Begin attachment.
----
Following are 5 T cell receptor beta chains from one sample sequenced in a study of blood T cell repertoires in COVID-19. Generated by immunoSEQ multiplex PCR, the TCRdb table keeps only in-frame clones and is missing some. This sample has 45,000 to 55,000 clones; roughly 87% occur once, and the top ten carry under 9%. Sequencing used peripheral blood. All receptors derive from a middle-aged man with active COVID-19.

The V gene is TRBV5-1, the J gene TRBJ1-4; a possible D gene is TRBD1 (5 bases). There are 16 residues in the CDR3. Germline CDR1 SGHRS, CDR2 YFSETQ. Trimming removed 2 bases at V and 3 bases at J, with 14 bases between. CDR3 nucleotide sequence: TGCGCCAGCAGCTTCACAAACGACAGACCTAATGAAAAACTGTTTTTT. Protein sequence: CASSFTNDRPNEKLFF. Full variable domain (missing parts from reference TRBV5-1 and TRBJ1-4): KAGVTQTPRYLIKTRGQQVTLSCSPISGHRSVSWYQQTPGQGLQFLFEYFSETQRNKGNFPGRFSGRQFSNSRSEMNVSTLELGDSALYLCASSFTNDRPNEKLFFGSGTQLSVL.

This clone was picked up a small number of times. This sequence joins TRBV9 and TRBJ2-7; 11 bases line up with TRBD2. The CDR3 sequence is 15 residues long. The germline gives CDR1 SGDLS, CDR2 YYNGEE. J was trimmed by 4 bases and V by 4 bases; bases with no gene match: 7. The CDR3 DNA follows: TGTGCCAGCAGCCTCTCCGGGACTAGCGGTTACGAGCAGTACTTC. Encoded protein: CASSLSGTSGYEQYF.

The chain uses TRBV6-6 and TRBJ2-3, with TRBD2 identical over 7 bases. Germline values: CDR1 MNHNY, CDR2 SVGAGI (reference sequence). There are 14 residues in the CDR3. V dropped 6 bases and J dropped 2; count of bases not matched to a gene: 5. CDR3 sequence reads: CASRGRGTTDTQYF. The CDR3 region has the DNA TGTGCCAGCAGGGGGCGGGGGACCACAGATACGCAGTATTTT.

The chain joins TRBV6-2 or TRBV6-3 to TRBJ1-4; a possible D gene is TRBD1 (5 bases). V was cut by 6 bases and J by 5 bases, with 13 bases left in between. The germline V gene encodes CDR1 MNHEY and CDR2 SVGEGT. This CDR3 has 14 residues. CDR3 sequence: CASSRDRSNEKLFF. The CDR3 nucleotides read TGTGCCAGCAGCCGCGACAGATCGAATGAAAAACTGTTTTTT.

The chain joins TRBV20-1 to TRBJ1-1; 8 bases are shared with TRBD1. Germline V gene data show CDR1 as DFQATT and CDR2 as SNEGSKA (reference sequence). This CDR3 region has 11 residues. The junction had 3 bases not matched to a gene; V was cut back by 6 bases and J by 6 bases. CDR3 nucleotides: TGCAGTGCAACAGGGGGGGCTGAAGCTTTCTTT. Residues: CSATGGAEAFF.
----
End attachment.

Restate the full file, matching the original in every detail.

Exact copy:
Following are 5 T cell receptor beta chains from one sample sequenced in a study of blood T cell repertoires in COVID-19. Generated by immunoSEQ multiplex PCR, the TCRdb table keeps only in-frame clones and is missing some. This sample has 45,000 to 55,000 clones; roughly 87% occur once, and the top ten carry under 9%. Sequencing used peripheral blood. All receptors derive from a middle-aged man with active COVID-19.

The V gene is TRBV5-1, the J gene TRBJ1-4; a possible D gene is TRBD1 (5 bases). There are 16 residues in the CDR3. Germline CDR1 SGHRS, CDR2 YFSETQ. Trimming removed 2 bases at V and 3 bases at J, with 14 bases between. CDR3 nucleotide sequence: TGCGCCAGCAGCTTCACAAACGACAGACCTAATGAAAAACTGTTTTTT. Protein sequence: CASSFTNDRPNEKLFF. Full variable domain (missing parts from reference TRBV5-1 and TRBJ1-4): KAGVTQTPRYLIKTRGQQVTLSCSPISGHRSVSWYQQTPGQGLQFLFEYFSETQRNKGNFPGRFSGRQFSNSRSEMNVSTLELGDSALYLCASSFTNDRPNEKLFFGSGTQLSVL.

This clone was picked up a small number of times. This sequence joins TRBV9 and TRBJ2-7; 11 bases line up with TRBD2. The CDR3 sequence is 15 residues long. The germline gives CDR1 SGDLS, CDR2 YYNGEE. J was trimmed by 4 bases and V by 4 bases; bases with no gene match: 7. The CDR3 DNA follows: TGTGCCAGCAGCCTCTCCGGGACTAGCGGTTACGAGCAGTACTTC. Encoded protein: CASSLSGTSGYEQYF.

The chain uses TRBV6-6 and TRBJ2-3, with TRBD2 identical over 7 bases. Germline values: CDR1 MNHNY, CDR2 SVGAGI (reference sequence). There are 14 residues in the CDR3. V dropped 6 bases and J dropped 2; count of bases not matched to a gene: 5. CDR3 sequence reads: CASRGRGTTDTQYF. The CDR3 region has the DNA TGTGCCAGCAGGGGGCGGGGGACCACAGATACGCAGTATTTT.

The chain joins TRBV6-2 or TRBV6-3 to TRBJ1-4; a possible D gene is TRBD1 (5 bases). V was cut by 6 bases and J by 5 bases, with 13 bases left in between. The germline V gene encodes CDR1 MNHEY and CDR2 SVGEGT. This CDR3 has 14 residues. CDR3 sequence: CASSRDRSNEKLFF. The CDR3 nucleotides read TGTGCCAGCAGCCGCGACAGATCGAATGAAAAACTGTTTTTT.

The chain joins TRBV20-1 to TRBJ1-1; 8 bases are shared with TRBD1. Germline V gene data show CDR1 as DFQATT and CDR2 as SNEGSKA (reference sequence). This CDR3 region has 11 residues. The junction had 3 bases not matched to a gene; V was cut back by 6 bases and J by 6 bases. CDR3 nucleotides: TGCAGTGCAACAGGGGGGGCTGAAGCTTTCTTT. Residues: CSATGGAEAFF.